Childhood Apraxia of Speech

Speech-language pathologists (SLPs) play a central role in the screening, assessment, diagnosis, and treatment of persons with CAS. The professional roles and activities in speech-language pathology include clinical/educational services (diagnosis, assessment, planning, and treatment); prevention and advocacy; and education, administration, and research. See ASHA’s Scope of Practice in Speech-Language Pathology (ASHA, 2016b). See also ASHA’s Position Statement on Childhood Apraxia of Speech (ASHA, 2007a).

Appropriate roles for SLPs include, but are not limited to, the following:

  • Providing prevention information to individuals and groups known to be at risk for CAS as well as to individuals working with those at risk.
  • Educating other professionals on the needs of persons with speech sound disorders and the role of SLPs in diagnosing and managing CAS.
  • Screening individuals who present with possible CAS and determining the need for further assessment and/or referral for other services.
  • Conducting a culturally and linguistically relevant comprehensive assessment of speech, language, and communication.
  • Diagnosing the presence of CAS.
  • Using dynamic assessment for differentially diagnosing CAS and for determining severity and prognosis.
  • Providing diagnostic intervention to children suspected of having CAS.
  • Referring to and collaborating with other professionals to rule out other conditions, determine etiology, and facilitate access to comprehensive services (see ASHA’s resource on interprofessional education/interprofessional practice [IPE/IPP]).
  • Making decisions about the management of CAS.
  • Making recommendations for a multi-tiered system of support (e.g., response to intervention [RTI]) in the schools to support speech and language development.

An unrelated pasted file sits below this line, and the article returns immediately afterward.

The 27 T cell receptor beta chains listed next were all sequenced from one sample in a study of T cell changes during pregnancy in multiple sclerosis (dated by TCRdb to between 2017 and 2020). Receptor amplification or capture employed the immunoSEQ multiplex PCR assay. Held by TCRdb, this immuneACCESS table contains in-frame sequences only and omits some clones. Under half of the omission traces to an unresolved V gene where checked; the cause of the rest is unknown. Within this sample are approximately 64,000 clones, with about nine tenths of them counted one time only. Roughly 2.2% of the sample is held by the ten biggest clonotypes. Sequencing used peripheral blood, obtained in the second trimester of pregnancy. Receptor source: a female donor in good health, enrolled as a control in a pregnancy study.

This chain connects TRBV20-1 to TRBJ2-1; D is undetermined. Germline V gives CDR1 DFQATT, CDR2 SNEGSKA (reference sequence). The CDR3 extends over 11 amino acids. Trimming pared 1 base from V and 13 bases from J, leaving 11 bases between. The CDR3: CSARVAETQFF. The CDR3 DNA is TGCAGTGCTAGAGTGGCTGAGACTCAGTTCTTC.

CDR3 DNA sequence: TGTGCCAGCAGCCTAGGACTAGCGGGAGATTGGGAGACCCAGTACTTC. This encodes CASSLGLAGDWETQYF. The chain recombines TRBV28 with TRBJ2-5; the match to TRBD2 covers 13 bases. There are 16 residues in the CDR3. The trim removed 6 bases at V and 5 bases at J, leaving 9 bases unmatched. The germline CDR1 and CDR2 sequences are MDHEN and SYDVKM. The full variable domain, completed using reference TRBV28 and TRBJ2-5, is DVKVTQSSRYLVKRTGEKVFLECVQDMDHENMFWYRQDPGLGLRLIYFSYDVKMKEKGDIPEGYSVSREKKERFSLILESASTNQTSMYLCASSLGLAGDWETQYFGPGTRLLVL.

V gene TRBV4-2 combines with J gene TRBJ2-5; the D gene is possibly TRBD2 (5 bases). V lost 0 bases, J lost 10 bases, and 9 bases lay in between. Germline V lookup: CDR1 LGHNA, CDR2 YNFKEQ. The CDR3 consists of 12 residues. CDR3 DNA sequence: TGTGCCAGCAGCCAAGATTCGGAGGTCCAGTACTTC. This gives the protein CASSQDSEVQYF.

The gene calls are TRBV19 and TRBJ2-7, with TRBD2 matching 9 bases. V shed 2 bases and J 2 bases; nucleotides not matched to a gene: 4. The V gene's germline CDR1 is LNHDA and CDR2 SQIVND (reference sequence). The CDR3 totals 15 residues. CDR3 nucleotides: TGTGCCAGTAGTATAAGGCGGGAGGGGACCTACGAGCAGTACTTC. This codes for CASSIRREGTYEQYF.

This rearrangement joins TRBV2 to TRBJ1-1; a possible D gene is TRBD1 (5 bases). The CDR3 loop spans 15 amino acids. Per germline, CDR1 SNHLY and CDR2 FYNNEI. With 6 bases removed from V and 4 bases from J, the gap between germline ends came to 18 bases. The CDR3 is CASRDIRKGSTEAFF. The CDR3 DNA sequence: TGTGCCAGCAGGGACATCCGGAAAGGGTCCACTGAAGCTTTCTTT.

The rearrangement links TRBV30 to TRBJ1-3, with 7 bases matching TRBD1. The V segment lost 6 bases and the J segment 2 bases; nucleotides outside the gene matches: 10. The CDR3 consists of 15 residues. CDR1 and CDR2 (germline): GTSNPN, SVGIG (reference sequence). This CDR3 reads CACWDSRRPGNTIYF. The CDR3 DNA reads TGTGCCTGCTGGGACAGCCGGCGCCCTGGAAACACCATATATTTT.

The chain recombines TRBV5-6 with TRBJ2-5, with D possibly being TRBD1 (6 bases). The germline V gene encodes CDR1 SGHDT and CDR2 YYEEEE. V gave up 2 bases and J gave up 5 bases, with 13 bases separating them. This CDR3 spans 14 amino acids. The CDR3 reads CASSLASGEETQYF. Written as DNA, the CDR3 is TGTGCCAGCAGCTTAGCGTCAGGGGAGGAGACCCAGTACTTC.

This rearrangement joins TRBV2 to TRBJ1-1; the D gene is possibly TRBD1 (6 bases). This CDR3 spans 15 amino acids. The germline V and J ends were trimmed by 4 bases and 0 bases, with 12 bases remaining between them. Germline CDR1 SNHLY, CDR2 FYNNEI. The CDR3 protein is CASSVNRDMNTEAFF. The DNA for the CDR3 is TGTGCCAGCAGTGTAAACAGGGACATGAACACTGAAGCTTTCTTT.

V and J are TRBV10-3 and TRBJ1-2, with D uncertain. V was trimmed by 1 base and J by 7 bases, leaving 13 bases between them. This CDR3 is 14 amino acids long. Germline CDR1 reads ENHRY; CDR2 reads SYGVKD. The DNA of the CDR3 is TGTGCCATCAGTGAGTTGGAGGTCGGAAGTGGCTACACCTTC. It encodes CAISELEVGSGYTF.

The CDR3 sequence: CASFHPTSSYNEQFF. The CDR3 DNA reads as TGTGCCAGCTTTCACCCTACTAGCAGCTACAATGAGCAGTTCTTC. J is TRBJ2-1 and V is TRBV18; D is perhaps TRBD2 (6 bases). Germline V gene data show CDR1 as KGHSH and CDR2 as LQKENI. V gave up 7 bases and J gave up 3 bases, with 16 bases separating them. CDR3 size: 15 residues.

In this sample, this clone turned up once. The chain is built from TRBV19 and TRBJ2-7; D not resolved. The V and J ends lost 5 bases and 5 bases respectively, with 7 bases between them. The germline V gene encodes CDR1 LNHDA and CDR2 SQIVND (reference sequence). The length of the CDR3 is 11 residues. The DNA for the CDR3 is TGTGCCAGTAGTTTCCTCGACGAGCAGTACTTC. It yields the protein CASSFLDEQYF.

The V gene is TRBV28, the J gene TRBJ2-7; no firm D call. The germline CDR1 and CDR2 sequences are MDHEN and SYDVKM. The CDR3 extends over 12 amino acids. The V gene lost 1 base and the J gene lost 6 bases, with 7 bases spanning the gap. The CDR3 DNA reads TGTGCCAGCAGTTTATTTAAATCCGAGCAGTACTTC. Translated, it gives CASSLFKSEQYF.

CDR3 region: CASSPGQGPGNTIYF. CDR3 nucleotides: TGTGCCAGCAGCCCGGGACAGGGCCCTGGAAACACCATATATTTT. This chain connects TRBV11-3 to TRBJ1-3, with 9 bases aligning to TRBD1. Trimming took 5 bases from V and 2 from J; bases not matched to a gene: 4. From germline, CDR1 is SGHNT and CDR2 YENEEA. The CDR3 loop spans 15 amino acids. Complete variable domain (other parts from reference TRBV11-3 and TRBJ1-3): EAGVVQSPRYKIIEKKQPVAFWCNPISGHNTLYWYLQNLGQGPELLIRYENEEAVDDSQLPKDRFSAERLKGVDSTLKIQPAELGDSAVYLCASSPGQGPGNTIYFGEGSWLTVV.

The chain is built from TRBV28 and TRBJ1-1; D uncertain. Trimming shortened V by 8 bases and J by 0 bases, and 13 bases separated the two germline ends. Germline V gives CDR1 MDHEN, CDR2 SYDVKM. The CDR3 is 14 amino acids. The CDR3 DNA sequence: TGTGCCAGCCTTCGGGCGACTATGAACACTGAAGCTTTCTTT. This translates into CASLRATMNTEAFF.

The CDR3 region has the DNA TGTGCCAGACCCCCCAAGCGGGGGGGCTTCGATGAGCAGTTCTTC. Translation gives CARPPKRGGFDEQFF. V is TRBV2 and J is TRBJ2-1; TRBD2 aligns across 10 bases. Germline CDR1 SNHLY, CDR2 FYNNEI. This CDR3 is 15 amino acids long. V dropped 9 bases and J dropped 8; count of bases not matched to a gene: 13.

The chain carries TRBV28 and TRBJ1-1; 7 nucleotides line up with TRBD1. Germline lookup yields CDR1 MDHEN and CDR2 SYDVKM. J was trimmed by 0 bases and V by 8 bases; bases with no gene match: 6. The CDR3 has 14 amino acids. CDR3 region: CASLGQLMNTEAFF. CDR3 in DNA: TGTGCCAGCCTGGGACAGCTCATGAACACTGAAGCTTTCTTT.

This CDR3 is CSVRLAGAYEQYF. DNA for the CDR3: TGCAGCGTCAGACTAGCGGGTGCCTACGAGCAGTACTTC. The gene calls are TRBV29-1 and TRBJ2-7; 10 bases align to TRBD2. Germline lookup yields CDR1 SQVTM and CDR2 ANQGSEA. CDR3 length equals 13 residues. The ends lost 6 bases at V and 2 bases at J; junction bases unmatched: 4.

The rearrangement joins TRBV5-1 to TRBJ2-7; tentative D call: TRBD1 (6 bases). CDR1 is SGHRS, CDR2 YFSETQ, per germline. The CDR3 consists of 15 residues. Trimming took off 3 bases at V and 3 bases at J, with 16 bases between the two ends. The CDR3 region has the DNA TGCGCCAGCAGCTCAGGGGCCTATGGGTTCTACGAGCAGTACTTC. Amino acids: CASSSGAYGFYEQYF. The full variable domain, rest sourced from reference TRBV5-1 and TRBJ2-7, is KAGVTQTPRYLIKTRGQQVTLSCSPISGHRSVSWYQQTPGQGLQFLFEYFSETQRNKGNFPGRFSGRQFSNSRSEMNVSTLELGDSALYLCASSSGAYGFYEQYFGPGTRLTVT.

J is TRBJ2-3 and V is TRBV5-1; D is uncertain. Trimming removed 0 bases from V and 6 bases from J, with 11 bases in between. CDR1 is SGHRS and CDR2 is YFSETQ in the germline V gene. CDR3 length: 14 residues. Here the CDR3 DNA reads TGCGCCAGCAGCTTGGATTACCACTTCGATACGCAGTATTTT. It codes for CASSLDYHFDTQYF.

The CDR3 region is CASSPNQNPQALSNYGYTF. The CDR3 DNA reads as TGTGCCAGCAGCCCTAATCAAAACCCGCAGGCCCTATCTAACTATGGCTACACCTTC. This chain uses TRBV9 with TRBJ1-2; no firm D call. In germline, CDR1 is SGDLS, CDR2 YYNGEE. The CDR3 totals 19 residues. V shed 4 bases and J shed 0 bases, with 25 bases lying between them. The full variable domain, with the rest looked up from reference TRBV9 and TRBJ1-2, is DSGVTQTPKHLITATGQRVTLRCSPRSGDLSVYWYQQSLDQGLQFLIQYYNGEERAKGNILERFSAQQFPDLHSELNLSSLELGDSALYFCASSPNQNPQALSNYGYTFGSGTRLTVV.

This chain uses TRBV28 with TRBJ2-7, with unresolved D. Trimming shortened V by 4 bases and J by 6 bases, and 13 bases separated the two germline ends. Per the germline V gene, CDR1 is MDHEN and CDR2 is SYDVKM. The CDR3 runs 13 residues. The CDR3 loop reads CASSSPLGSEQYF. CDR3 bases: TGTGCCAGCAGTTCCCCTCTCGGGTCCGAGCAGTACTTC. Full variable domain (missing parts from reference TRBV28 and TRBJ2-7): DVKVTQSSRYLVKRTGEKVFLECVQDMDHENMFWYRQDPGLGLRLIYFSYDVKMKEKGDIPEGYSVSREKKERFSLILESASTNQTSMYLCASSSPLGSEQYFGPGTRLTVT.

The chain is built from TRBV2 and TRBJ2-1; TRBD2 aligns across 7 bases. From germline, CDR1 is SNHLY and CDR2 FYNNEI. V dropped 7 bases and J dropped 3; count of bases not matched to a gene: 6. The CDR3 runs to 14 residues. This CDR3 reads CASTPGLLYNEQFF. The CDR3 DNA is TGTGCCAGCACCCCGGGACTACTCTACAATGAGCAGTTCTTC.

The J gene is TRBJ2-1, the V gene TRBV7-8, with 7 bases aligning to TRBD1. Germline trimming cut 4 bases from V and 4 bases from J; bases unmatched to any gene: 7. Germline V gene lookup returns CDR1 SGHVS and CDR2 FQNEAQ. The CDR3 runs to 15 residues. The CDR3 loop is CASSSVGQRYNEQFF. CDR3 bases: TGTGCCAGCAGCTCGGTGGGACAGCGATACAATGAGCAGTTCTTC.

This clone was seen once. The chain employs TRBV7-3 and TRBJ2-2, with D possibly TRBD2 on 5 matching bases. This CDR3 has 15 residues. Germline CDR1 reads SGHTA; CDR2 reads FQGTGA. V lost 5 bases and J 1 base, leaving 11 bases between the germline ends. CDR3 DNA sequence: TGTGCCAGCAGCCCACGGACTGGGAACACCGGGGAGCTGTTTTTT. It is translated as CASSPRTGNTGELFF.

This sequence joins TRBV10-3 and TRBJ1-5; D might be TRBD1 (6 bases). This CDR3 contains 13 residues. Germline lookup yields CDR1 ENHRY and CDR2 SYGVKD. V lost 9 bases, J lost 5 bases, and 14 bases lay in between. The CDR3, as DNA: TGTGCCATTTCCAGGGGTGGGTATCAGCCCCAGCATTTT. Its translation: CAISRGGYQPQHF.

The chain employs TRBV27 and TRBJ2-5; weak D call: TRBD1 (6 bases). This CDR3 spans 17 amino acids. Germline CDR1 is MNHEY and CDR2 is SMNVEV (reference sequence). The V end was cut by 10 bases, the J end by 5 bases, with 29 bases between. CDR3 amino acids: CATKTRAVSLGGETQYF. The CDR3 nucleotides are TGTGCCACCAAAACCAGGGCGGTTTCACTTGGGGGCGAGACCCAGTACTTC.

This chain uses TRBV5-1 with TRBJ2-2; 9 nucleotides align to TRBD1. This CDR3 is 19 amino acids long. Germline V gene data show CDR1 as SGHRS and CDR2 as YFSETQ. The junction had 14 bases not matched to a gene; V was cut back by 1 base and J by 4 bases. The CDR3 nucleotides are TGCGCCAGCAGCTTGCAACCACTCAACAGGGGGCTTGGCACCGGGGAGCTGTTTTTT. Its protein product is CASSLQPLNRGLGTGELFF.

• Making decisions, as part of the individualized education program (IEP) team, about eligibility for services based on the presence of CAS and any co-occurring conditions.
  • Serving as an integral member of an interdisciplinary team working with individuals with CAS and their families/caregivers (see ASHA’s resource on  IPE/IPP).
  • Developing culturally and linguistically appropriate treatment plans, providing intervention and support services, documenting progress, and determining appropriate service delivery approaches and dismissal criteria.
  • Counseling persons with CAS and their families/caregivers regarding communication-related issues and providing education aimed at preventing further complications related to CAS.
  • Consulting and collaborating with other professionals, family members, caregivers, and others to facilitate program development and to provide supervision, evaluation, and/or expert testimony, as appropriate (see ASHA’s resource on person- and family-centered care).
  • Remaining informed of research in the area of CAS, helping advance the knowledge base related to the nature and treatment of this disorder, and using evidence-based practice to guide intervention.
  • Advocating for appropriate speech-language pathology services for individuals with CAS and their families at the local, state, and national levels.

As indicated in the Code of Ethics (ASHA, 2016a), SLPs who serve this population should be specifically educated and appropriately trained to do so. SLPs who diagnose and treat CAS must possess skills in differential diagnosis of childhood motor speech disorders, specialized knowledge in motor learning theory, and experience with appropriate intervention techniques that may include augmentative and alternative communication (AAC) and assistive technology.

Content Disclaimer: The Practice Portal, ASHA policy documents, and guidelines contain information for use in all settings; however, members must consider all applicable local, state and federal requirements when applying the information in their specific work setting.